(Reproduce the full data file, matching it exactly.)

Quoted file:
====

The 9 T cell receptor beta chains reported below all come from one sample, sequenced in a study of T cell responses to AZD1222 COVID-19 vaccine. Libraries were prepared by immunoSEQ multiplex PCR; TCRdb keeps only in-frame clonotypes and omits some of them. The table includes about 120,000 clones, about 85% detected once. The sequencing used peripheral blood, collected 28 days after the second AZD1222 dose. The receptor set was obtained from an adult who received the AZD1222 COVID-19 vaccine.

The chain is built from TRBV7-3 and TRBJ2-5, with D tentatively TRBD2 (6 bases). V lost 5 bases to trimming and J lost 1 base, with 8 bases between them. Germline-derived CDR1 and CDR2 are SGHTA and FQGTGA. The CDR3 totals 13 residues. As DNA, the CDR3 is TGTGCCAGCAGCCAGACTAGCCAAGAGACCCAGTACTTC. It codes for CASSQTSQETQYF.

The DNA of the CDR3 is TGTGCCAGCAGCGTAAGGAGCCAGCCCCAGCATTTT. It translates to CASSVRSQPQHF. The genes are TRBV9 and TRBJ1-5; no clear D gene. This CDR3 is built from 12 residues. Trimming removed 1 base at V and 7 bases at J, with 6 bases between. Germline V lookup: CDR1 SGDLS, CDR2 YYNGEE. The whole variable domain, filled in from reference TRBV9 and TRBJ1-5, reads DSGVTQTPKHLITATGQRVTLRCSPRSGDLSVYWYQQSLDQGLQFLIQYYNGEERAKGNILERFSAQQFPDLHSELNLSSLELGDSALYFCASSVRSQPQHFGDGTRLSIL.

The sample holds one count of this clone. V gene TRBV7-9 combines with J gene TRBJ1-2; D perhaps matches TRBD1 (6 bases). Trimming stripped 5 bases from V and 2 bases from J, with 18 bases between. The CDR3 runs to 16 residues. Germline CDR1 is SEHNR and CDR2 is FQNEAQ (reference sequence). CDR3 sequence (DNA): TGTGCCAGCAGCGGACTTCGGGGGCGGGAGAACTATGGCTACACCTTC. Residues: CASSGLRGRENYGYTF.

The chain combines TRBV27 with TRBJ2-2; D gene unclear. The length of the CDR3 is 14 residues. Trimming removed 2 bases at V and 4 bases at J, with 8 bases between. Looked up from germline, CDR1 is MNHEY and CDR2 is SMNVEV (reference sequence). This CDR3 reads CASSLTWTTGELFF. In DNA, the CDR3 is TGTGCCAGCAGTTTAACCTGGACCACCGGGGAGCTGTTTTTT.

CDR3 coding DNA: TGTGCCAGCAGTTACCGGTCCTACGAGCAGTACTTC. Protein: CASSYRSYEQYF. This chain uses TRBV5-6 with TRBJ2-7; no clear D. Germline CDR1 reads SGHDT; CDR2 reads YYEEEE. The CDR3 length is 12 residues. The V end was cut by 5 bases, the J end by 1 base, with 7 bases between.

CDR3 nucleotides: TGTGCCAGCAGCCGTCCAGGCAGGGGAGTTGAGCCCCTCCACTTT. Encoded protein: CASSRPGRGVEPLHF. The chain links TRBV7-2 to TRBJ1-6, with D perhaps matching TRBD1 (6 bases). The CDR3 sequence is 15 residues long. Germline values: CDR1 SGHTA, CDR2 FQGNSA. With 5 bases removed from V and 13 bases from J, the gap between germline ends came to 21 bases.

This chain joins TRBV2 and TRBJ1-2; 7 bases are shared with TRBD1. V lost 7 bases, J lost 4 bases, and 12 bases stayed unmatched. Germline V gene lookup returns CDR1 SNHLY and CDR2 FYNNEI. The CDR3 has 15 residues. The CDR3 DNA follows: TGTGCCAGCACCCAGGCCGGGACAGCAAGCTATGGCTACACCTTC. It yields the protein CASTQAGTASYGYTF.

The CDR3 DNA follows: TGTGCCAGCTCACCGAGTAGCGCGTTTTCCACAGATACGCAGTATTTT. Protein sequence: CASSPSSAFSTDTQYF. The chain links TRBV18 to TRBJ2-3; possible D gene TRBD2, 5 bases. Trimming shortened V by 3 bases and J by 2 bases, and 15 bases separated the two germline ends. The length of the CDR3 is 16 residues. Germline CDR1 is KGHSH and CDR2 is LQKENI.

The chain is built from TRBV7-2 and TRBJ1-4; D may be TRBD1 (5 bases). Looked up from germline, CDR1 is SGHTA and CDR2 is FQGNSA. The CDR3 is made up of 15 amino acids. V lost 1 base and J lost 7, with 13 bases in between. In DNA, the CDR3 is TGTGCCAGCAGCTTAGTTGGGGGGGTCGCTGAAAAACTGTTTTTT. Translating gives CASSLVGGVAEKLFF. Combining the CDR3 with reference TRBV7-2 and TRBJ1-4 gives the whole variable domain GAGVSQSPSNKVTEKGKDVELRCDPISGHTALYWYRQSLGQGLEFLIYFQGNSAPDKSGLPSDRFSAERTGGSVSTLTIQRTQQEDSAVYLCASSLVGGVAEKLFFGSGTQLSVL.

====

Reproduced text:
The 9 T cell receptor beta chains reported below all come from one sample, sequenced in a study of T cell responses to AZD1222 COVID-19 vaccine. Libraries were prepared by immunoSEQ multiplex PCR; TCRdb keeps only in-frame clonotypes and omits some of them. The table includes about 120,000 clones, about 85% detected once. The sequencing used peripheral blood, collected 28 days after the second AZD1222 dose. The receptor set was obtained from an adult who received the AZD1222 COVID-19 vaccine.

The chain is built from TRBV7-3 and TRBJ2-5, with D tentatively TRBD2 (6 bases). V lost 5 bases to trimming and J lost 1 base, with 8 bases between them. Germline-derived CDR1 and CDR2 are SGHTA and FQGTGA. The CDR3 totals 13 residues. As DNA, the CDR3 is TGTGCCAGCAGCCAGACTAGCCAAGAGACCCAGTACTTC. It codes for CASSQTSQETQYF.

The DNA of the CDR3 is TGTGCCAGCAGCGTAAGGAGCCAGCCCCAGCATTTT. It translates to CASSVRSQPQHF. The genes are TRBV9 and TRBJ1-5; no clear D gene. This CDR3 is built from 12 residues. Trimming removed 1 base at V and 7 bases at J, with 6 bases between. Germline V lookup: CDR1 SGDLS, CDR2 YYNGEE. The whole variable domain, filled in from reference TRBV9 and TRBJ1-5, reads DSGVTQTPKHLITATGQRVTLRCSPRSGDLSVYWYQQSLDQGLQFLIQYYNGEERAKGNILERFSAQQFPDLHSELNLSSLELGDSALYFCASSVRSQPQHFGDGTRLSIL.

The sample holds one count of this clone. V gene TRBV7-9 combines with J gene TRBJ1-2; D perhaps matches TRBD1 (6 bases). Trimming stripped 5 bases from V and 2 bases from J, with 18 bases between. The CDR3 runs to 16 residues. Germline CDR1 is SEHNR and CDR2 is FQNEAQ (reference sequence). CDR3 sequence (DNA): TGTGCCAGCAGCGGACTTCGGGGGCGGGAGAACTATGGCTACACCTTC. Residues: CASSGLRGRENYGYTF.

The chain combines TRBV27 with TRBJ2-2; D gene unclear. The length of the CDR3 is 14 residues. Trimming removed 2 bases at V and 4 bases at J, with 8 bases between. Looked up from germline, CDR1 is MNHEY and CDR2 is SMNVEV (reference sequence). This CDR3 reads CASSLTWTTGELFF. In DNA, the CDR3 is TGTGCCAGCAGTTTAACCTGGACCACCGGGGAGCTGTTTTTT.

CDR3 coding DNA: TGTGCCAGCAGTTACCGGTCCTACGAGCAGTACTTC. Protein: CASSYRSYEQYF. This chain uses TRBV5-6 with TRBJ2-7; no clear D. Germline CDR1 reads SGHDT; CDR2 reads YYEEEE. The CDR3 length is 12 residues. The V end was cut by 5 bases, the J end by 1 base, with 7 bases between.

CDR3 nucleotides: TGTGCCAGCAGCCGTCCAGGCAGGGGAGTTGAGCCCCTCCACTTT. Encoded protein: CASSRPGRGVEPLHF. The chain links TRBV7-2 to TRBJ1-6, with D perhaps matching TRBD1 (6 bases). The CDR3 sequence is 15 residues long. Germline values: CDR1 SGHTA, CDR2 FQGNSA. With 5 bases removed from V and 13 bases from J, the gap between germline ends came to 21 bases.

This chain joins TRBV2 and TRBJ1-2; 7 bases are shared with TRBD1. V lost 7 bases, J lost 4 bases, and 12 bases stayed unmatched. Germline V gene lookup returns CDR1 SNHLY and CDR2 FYNNEI. The CDR3 has 15 residues. The CDR3 DNA follows: TGTGCCAGCACCCAGGCCGGGACAGCAAGCTATGGCTACACCTTC. It yields the protein CASTQAGTASYGYTF.

The CDR3 DNA follows: TGTGCCAGCTCACCGAGTAGCGCGTTTTCCACAGATACGCAGTATTTT. Protein sequence: CASSPSSAFSTDTQYF. The chain links TRBV18 to TRBJ2-3; possible D gene TRBD2, 5 bases. Trimming shortened V by 3 bases and J by 2 bases, and 15 bases separated the two germline ends. The length of the CDR3 is 16 residues. Germline CDR1 is KGHSH and CDR2 is LQKENI.

The chain is built from TRBV7-2 and TRBJ1-4; D may be TRBD1 (5 bases). Looked up from germline, CDR1 is SGHTA and CDR2 is FQGNSA. The CDR3 is made up of 15 amino acids. V lost 1 base and J lost 7, with 13 bases in between. In DNA, the CDR3 is TGTGCCAGCAGCTTAGTTGGGGGGGTCGCTGAAAAACTGTTTTTT. Translating gives CASSLVGGVAEKLFF. Combining the CDR3 with reference TRBV7-2 and TRBJ1-4 gives the whole variable domain GAGVSQSPSNKVTEKGKDVELRCDPISGHTALYWYRQSLGQGLEFLIYFQGNSAPDKSGLPSDRFSAERTGGSVSTLTIQRTQQEDSAVYLCASSLVGGVAEKLFFGSGTQLSVL.